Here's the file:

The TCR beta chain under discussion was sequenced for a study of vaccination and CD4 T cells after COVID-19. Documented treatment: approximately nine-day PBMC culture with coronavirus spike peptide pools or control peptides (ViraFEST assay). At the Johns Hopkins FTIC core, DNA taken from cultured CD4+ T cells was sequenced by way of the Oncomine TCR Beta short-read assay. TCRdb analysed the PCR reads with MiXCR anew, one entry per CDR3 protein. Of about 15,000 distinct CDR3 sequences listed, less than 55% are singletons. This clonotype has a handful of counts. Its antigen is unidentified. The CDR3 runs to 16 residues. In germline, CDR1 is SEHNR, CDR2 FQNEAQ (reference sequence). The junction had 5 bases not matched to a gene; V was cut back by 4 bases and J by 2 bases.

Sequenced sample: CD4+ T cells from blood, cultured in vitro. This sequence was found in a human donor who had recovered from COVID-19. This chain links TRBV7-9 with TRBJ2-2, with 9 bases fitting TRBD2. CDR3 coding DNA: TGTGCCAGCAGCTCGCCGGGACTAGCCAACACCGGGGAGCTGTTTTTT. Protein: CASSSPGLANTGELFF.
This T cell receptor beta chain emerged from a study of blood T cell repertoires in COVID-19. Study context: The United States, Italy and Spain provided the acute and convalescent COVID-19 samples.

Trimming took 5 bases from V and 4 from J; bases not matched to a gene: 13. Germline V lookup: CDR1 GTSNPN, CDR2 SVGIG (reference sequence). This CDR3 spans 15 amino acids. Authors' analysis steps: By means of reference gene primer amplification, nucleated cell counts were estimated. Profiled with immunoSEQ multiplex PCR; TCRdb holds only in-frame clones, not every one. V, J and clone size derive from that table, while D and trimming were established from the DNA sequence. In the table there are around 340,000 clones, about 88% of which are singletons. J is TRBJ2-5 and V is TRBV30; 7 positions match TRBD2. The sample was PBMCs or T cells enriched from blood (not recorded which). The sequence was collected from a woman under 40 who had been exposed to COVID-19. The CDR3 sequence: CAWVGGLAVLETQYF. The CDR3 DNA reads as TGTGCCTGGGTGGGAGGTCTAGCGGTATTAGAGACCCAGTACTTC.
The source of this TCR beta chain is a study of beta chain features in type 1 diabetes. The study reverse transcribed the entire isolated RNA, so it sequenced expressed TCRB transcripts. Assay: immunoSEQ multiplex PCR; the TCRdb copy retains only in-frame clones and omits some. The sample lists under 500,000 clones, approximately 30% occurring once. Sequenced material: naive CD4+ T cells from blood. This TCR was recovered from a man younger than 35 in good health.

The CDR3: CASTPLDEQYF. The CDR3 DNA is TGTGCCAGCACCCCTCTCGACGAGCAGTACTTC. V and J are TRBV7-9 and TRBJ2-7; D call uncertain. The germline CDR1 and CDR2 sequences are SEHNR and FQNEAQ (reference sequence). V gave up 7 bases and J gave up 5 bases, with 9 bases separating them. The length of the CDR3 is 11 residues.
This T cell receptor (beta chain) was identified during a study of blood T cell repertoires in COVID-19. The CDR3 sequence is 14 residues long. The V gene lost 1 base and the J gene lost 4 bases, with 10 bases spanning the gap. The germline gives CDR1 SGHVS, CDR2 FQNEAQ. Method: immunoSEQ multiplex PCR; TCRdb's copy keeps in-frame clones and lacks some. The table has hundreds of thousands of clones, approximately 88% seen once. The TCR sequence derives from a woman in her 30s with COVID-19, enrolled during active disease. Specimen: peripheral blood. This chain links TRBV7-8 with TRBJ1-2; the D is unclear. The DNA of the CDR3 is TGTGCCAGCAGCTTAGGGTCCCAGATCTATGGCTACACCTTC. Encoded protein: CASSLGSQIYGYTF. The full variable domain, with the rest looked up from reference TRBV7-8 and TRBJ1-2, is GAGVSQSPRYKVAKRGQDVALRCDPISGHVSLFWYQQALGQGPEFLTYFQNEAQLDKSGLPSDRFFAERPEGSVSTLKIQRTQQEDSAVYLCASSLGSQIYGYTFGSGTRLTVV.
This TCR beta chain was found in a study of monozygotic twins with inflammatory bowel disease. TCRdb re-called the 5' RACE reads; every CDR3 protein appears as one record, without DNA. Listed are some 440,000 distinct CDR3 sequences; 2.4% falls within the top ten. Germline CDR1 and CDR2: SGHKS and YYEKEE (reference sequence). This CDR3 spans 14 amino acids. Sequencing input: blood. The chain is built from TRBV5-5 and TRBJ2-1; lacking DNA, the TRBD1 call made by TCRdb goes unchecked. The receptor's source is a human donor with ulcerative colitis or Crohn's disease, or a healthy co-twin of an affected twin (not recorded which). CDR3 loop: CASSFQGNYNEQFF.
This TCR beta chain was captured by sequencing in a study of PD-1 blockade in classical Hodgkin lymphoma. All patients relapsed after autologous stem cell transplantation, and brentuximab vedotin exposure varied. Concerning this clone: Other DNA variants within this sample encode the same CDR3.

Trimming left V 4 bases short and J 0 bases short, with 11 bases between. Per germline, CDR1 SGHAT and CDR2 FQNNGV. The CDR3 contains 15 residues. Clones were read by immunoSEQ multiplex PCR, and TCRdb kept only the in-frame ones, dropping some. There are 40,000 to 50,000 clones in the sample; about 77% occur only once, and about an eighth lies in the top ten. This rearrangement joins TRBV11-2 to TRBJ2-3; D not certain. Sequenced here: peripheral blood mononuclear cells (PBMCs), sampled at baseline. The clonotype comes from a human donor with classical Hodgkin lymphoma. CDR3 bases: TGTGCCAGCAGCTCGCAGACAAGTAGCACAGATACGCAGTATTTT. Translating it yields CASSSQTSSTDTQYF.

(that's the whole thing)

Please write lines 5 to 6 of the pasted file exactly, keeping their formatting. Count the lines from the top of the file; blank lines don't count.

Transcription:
The source of this TCR beta chain is a study of beta chain features in type 1 diabetes. The study reverse transcribed the entire isolated RNA, so it sequenced expressed TCRB transcripts. Assay: immunoSEQ multiplex PCR; the TCRdb copy retains only in-frame clones and omits some. The sample lists under 500,000 clones, approximately 30% occurring once. Sequenced material: naive CD4+ T cells from blood. This TCR was recovered from a man younger than 35 in good health.

The CDR3: CASTPLDEQYF. The CDR3 DNA is TGTGCCAGCACCCCTCTCGACGAGCAGTACTTC. V and J are TRBV7-9 and TRBJ2-7; D call uncertain. The germline CDR1 and CDR2 sequences are SEHNR and FQNEAQ (reference sequence). V gave up 7 bases and J gave up 5 bases, with 9 bases separating them. The length of the CDR3 is 11 residues.